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Tuesday, May 28, 2024
Writers Circles Sharon Frayne wins 72-hour competition

The Writers’ Circle and The Lake Report contributor Sharon Frayne ferociously turned out a novel in 72 hours for the Muskoka Novel Marathon in July and on Saturday she was informed her novel won first place in the Young Adult category.

Each year 40 writers sit down to turn out their best writing, quickly. This year the marathon was held at the Active Living Centre in Huntsville. The writing event serves as a fundraiser for the YMCA Literacy Program; Frayne raised $1,200 for the organization.

Each author tests their limits and mental stamina as they battle exhaustion to complete a novel on the spot, equipped with just one page of notes. Frayne said she wrote fiercely between cat naps on the cot provided.

In those three days, Frayne wrote 180 pages of emotional content that resulted in the young adult novel A Chain of Broken Hearts, which will be presented to Candian publishers for consideration by a literary agent as the winning title in the genre. She said she now has about six weeks to revise and polish the novel before moving forward.

Frayne said she spent several months leading up to the event developing the plot and characters, though when it came time to write she dove in and fully immersed herself in telling the story.

“It was an incredible experience – exhausting and exhilarating,” she added.

Though the novel marathon was a once in a lifetime experience for Frayne, she is no stranger to writing, or to winning awards for her work.

She taught English and visual arts as a high school teacher for the Halton District School Board until she retired five years ago and moved back Niagara-on-the-Lake.

“I’m a Niagara native, returned to my roots after retirement with my husband Bill French and exuberant yellow Labrador, Bala,” she said.

Now, she has picked up her passion for art and writing with gusto.

This summer she was also named the first-place winner for the South Simcoe Arts Festival in July for her short story Moonlight with Tom Thomson.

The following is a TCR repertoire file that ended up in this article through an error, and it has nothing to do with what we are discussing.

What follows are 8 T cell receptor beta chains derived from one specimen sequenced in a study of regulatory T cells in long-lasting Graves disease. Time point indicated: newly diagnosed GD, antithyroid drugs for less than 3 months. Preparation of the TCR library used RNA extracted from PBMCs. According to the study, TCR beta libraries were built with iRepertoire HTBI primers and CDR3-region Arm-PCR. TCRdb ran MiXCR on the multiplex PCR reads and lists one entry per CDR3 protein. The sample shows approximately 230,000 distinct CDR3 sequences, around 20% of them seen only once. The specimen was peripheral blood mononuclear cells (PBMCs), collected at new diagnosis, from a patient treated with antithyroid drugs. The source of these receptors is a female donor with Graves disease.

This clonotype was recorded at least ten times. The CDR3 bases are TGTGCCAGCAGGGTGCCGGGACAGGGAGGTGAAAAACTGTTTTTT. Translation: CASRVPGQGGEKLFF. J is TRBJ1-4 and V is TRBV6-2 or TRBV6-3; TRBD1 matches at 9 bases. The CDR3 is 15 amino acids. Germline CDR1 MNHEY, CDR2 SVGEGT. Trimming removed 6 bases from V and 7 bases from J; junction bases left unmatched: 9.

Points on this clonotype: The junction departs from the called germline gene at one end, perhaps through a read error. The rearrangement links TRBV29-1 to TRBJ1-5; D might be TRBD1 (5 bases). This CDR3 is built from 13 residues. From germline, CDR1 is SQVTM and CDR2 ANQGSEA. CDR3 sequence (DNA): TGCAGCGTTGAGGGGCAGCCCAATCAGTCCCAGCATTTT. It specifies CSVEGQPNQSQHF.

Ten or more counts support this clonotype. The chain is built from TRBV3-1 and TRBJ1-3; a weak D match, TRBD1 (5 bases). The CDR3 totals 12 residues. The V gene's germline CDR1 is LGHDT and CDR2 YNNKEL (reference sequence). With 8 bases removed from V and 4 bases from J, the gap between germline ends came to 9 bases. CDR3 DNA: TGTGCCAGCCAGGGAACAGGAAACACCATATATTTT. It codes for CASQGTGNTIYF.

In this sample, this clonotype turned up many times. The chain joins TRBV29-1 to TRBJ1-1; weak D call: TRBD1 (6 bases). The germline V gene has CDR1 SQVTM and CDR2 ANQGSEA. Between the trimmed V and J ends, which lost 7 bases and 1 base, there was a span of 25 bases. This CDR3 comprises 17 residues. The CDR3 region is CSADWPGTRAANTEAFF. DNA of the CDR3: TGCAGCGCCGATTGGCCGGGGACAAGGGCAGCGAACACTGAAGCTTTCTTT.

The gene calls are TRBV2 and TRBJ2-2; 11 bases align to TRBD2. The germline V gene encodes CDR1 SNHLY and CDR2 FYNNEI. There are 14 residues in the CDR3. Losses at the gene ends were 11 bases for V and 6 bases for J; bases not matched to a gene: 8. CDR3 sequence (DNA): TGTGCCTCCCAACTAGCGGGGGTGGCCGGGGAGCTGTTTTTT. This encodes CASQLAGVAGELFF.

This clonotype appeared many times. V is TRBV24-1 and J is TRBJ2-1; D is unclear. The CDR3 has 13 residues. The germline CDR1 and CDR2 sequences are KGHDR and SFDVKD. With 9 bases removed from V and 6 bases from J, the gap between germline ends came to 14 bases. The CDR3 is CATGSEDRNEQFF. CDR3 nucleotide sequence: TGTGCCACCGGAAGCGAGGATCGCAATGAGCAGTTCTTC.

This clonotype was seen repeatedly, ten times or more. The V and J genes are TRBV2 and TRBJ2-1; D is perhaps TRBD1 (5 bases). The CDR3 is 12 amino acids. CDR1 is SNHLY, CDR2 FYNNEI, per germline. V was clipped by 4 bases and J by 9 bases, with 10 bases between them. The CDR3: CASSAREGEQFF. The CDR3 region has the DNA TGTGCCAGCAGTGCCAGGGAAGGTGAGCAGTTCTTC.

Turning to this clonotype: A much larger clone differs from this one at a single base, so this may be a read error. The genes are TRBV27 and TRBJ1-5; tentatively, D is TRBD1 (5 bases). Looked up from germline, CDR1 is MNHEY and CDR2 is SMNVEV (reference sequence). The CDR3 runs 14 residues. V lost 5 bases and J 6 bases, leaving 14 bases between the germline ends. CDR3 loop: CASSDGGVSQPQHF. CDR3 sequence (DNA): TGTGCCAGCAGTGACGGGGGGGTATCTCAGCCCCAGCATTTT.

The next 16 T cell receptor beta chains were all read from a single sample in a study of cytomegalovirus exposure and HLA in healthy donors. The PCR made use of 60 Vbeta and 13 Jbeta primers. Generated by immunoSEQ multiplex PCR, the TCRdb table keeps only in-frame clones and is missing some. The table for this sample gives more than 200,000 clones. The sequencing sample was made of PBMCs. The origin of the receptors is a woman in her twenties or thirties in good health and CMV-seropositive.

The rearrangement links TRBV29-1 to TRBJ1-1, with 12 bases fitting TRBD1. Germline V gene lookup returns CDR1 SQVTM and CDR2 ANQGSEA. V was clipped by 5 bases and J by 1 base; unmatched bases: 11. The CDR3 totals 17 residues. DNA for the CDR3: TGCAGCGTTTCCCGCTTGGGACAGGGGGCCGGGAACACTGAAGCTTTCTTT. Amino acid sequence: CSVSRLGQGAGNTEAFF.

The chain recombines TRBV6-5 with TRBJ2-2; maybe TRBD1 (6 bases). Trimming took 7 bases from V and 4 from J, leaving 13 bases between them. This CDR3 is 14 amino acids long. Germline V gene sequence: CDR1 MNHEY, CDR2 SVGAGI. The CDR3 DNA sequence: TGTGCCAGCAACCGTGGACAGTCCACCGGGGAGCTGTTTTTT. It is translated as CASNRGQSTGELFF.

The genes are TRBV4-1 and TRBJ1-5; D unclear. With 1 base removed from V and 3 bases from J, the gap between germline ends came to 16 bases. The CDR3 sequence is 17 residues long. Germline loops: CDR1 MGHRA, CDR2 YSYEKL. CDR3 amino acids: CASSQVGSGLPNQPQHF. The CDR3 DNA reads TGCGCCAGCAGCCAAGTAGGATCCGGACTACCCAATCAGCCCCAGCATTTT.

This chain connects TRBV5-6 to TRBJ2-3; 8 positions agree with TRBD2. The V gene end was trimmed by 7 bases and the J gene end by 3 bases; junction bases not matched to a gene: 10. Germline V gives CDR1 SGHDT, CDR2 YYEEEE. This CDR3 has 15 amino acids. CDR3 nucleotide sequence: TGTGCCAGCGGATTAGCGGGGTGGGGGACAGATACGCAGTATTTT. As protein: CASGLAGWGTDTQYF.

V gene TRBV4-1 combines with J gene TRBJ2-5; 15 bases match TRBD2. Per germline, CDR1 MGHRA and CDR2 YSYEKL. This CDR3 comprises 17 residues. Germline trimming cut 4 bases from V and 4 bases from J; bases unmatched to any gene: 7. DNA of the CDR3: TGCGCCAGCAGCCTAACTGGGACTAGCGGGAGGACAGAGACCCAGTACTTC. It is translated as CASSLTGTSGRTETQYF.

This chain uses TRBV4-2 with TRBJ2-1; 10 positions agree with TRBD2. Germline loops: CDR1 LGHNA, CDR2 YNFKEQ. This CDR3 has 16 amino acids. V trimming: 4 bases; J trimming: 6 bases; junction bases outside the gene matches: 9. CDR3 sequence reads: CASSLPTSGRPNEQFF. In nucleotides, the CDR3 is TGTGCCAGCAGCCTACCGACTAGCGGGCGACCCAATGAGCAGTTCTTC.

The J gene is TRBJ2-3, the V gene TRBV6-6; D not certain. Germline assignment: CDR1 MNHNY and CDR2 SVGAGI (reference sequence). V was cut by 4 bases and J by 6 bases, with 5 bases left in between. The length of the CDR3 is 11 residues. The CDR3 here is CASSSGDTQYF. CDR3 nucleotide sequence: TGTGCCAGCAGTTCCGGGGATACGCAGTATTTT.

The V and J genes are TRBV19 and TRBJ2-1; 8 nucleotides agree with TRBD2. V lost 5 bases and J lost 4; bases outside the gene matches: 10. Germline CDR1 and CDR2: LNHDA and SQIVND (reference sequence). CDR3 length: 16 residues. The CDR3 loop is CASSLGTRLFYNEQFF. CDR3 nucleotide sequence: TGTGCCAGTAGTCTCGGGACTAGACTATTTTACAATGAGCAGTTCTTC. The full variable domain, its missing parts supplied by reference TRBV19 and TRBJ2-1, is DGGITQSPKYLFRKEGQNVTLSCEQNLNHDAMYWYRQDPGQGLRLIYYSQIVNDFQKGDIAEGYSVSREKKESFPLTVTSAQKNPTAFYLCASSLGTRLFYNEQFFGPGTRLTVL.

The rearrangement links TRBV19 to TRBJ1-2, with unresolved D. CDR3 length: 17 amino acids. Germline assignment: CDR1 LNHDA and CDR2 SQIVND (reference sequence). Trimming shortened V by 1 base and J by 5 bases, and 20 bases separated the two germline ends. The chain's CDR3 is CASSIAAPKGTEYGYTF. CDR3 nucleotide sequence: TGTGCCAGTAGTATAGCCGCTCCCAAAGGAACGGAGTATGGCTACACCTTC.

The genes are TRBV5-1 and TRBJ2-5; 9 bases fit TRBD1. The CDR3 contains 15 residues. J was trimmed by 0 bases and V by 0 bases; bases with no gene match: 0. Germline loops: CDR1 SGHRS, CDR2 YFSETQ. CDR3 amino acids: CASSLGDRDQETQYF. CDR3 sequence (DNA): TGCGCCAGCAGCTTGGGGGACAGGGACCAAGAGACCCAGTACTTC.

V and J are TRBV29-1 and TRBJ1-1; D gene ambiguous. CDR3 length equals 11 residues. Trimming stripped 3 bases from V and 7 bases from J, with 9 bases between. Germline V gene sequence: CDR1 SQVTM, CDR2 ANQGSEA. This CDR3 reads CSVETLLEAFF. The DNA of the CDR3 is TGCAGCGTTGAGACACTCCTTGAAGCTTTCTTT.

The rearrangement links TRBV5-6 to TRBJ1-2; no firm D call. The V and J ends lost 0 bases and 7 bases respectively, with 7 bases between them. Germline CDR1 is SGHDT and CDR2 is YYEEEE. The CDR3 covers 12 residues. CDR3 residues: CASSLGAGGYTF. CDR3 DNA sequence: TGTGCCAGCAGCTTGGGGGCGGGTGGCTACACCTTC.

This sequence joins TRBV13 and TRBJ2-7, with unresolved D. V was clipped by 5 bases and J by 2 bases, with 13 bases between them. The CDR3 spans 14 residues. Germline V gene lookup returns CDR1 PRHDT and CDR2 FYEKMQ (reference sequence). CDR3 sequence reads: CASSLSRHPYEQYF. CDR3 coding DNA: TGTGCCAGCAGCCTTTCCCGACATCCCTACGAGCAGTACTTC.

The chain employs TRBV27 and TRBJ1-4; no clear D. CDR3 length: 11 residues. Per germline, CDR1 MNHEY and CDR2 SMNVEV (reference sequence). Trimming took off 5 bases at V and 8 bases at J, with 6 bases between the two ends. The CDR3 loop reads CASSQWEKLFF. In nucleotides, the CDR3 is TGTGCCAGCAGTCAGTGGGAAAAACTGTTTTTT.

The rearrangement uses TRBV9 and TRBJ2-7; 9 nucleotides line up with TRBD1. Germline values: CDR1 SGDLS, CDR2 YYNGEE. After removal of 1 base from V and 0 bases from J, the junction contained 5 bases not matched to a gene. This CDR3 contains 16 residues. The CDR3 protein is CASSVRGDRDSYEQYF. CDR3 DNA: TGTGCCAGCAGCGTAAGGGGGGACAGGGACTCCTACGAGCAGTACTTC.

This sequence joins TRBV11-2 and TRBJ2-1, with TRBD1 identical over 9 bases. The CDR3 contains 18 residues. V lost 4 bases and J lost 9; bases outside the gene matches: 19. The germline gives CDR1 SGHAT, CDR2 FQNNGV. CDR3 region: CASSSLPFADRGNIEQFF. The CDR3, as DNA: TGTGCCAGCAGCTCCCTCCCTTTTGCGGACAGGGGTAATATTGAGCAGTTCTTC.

It also won the 2019 Phyllis Smallman Award for Great Storytelling and was first shared in St. Catharines at the Canadian Author’s Association’s Painters, Prose and Poets event.

The short story is set to be published in an upcoming issue of The Lake Report as a Writers’ Circle contribution. It written in accompaniment of a painting she created. The story and the painting are to be experienced side by side, she said.

“I have painted a moonlight scene in the style of the Group of Seven that accompanies it,” Frayne said.

She is a member of the Writers’ Circle and has taken on the role of communications for the group.

“I manage the website and newsletter for the Writers’ Circle and encourage our members to contribute to The Lake Report,” she said.

It’s important for the members of the group to be able to share their stories with each other, she added. The group provides feedback and inspiration in each other’s writing.

“It helps celebrate the talent that is in this town,” she said.

Frayne has also published another novel, Caught Between the Walls which is set in NOTL between 1817 and 1923.

“It tells 10 suspenseful tales of various inmates and prisoners who were held in the old jail, and includes a story about Maria Rye and the British Home Children who were trained there. One of the chapters in this novel won Best Short Story at the Eden Mills Writers Fringe Festival in 2018,” she said.

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